Journalist Natallya Radzina flees abroad
Natallya Radzina, editor of opposition news site charter97.org, has fled abroad for fear of prosecution in a criminal case that was opened following the December 19, 2010 post-election protest in Minsk, the news site reported on Friday morning.
The 31-year-old Radzina told Charter 97 whose staff has recently moved to Lithuania that she was in a "safe place, out of reach of the Belarusian KGB."
The journalist’s father, Valyantsin Radzin, confirmed to BelaPAN that his daughter had left the country.
"An unknown person phoned us in the morning to say that she was abroad," the father said. "He didn’t say how she left the country or where she currently stays."
Ms. Radzina was arrested immediately after a police crackdown on the post-election demonstration in Minsk`s central Independence Square and placed in the KGB detention center. She was released on her own recognizance on January 28 and ordered not to leave the city of Kobryn, Brest region, where she is registered as a resident.
Ms. Radzina was ordered Wednesday to present herself at the KGB head office in Minsk on March 31, presumably for a formal charge of organizing "mass disorder" to be brought against her.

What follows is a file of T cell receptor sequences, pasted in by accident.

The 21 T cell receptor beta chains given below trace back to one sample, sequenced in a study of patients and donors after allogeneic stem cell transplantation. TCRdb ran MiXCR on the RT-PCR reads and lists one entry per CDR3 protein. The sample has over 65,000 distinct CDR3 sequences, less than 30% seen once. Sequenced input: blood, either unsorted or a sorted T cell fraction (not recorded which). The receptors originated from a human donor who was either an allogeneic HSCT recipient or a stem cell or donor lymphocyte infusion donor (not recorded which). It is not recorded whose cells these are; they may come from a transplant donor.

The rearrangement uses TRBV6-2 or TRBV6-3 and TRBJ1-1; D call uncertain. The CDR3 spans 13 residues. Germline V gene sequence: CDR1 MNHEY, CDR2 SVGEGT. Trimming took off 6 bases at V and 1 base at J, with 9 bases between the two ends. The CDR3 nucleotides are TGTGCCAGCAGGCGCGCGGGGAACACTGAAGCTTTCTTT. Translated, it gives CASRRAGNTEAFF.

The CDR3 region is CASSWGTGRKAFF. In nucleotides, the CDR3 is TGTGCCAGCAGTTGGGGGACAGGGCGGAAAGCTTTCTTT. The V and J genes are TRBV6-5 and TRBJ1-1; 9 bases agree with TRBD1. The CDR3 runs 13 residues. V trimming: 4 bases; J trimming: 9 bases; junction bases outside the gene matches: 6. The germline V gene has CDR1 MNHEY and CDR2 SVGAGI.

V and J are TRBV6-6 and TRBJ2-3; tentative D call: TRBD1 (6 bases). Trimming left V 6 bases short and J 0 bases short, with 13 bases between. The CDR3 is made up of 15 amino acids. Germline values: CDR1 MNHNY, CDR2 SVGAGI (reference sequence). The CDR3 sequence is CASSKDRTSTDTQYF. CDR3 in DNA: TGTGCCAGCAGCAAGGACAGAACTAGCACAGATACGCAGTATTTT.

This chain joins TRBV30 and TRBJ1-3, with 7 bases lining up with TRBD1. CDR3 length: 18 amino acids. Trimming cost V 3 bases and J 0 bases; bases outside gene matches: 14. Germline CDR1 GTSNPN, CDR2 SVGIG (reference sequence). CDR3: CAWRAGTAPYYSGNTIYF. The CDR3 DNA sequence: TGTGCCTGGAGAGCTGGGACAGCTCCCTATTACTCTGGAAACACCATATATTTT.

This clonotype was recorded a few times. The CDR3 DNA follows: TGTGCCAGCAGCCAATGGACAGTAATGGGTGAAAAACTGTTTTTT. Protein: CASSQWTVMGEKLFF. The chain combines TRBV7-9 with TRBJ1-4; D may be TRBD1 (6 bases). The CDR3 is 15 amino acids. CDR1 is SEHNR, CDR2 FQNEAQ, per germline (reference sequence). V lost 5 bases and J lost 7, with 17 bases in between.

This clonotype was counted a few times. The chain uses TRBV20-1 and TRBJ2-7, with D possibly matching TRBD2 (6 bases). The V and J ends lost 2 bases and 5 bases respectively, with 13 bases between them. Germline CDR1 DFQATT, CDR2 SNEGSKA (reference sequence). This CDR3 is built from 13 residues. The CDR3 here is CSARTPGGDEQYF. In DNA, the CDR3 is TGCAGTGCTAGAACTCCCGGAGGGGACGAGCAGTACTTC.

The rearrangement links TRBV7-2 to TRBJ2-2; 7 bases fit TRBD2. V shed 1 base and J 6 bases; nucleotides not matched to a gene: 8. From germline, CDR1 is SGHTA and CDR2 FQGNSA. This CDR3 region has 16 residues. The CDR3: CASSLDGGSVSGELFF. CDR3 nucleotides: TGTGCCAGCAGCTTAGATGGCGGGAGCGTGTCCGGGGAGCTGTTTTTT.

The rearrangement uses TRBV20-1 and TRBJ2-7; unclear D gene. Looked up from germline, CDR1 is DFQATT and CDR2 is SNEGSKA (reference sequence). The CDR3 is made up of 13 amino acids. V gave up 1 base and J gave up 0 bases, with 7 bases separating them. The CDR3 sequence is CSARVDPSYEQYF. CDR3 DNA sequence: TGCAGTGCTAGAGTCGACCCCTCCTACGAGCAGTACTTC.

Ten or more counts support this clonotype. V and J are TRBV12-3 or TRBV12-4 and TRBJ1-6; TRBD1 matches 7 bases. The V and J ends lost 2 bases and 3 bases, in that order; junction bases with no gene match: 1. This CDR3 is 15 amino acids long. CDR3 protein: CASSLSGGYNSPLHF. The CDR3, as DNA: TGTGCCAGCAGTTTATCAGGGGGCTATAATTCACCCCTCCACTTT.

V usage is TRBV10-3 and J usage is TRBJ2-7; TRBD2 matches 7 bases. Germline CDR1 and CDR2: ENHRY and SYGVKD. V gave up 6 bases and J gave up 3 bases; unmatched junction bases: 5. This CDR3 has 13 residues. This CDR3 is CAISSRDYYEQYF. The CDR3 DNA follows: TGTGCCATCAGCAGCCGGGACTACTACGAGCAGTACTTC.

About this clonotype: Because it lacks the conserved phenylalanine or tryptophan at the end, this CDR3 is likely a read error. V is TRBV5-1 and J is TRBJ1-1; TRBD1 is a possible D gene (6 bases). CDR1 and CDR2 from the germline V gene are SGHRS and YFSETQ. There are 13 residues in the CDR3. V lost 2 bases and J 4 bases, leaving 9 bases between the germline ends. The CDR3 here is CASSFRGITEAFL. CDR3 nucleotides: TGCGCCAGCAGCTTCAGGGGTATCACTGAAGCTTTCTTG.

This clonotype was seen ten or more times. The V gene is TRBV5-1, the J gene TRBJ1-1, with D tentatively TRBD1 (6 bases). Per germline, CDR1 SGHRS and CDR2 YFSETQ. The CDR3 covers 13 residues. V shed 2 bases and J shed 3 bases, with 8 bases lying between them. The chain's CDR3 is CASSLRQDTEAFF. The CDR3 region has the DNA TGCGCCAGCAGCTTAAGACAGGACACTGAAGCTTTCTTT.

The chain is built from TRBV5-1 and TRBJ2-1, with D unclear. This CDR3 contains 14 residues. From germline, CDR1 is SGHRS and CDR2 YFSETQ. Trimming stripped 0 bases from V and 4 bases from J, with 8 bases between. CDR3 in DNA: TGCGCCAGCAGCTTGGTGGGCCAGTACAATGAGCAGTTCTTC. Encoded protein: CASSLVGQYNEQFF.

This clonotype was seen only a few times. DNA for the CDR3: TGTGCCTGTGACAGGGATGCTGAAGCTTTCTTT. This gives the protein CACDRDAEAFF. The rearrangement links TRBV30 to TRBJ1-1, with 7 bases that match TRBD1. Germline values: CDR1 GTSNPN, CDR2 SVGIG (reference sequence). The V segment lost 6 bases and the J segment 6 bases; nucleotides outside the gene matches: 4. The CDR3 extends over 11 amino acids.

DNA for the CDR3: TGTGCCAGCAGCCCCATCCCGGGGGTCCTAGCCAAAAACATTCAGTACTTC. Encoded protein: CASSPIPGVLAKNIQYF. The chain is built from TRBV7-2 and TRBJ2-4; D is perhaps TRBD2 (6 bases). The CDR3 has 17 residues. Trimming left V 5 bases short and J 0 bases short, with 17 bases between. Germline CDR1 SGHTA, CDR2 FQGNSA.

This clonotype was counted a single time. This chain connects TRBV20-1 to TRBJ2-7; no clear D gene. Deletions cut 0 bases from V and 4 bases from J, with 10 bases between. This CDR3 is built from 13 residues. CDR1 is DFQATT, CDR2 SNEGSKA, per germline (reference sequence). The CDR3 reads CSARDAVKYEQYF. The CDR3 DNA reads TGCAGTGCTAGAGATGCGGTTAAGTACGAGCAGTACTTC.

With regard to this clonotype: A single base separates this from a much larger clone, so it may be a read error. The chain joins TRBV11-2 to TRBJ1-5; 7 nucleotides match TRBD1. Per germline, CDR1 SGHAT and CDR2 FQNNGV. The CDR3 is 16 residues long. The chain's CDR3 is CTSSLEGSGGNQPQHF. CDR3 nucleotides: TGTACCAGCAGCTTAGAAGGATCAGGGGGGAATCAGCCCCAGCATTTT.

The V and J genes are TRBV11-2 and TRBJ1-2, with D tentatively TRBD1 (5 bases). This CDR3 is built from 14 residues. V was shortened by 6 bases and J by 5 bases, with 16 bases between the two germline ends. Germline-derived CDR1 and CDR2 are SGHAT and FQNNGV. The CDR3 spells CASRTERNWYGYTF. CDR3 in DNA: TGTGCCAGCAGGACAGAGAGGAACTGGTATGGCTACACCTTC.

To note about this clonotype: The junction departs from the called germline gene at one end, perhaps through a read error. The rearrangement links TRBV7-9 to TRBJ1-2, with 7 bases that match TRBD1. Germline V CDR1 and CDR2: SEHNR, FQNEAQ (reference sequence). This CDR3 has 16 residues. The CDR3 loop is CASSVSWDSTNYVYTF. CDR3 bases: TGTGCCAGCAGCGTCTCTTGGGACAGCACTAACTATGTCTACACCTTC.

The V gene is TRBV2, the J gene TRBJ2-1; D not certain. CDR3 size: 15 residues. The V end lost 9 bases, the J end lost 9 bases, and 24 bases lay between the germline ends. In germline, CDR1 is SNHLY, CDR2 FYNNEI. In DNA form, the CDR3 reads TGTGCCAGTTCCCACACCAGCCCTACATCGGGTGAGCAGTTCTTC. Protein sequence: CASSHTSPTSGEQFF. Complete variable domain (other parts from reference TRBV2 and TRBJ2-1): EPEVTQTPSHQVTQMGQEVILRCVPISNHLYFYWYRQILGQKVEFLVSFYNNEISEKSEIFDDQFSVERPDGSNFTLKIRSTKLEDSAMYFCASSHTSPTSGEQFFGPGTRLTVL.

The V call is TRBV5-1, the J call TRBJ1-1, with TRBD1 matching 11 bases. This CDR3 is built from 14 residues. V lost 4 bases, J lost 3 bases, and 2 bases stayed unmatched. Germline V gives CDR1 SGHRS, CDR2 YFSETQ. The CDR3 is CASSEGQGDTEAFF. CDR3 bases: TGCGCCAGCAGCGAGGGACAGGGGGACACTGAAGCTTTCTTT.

"The KGB investigator who phoned me this morning and ordered me to come to Minsk said that I was needed for `investigative activities` but didn`t elaborate," Ms. Radzina told BelaPAN on Wednesday. "That’s why I believe that a final charge will be brought against me and I’ll be allowed to study my case file."
According to Ms. Radzina, on March 27, a report broadcast by the STV television network misleadingly described her as one of the people charged with organizing "mass disorder."
On Thursday night, editors of the pro-opposition newspapers Narodnaya Volya and Nasha Niva were called in for questioning by the KGB in connection with Ms. Radzina’s disappearance.
When reached by BelaPAN, Maryna Koktysh, deputy editor in chief of Narodnaya Volya, said that the questioning had lasted 40 minutes. She said that she would not comment, as she had pledged in writing not to disclose details. "I hope that Natasha is fine. Her parents, defense lawyer and journalists are worried," Ms. Koktysh noted.
The questioning of Nasha Niva Editor-in-Chief Andrey Skurko lasted an hour. He also is not allowed to disclose any details.
Ms. Radzina was let out of the KGB jail, along with several other opposition figures, a few days before the EU Foreign Affairs Council’s January 31 meeting, at which a decision was made on sanctions against the Belarusian government over its post-election crackdown on opponents.
In mid-March, one more opposition figure charged in the criminal case in connection with the post-election protest, former presidential candidate Ales Mikhalevich, left Belarus. The 35-year-old politician, who was held in the KGB detention center for two months, fled to the Czech Republic and was granted political asylum there a week later.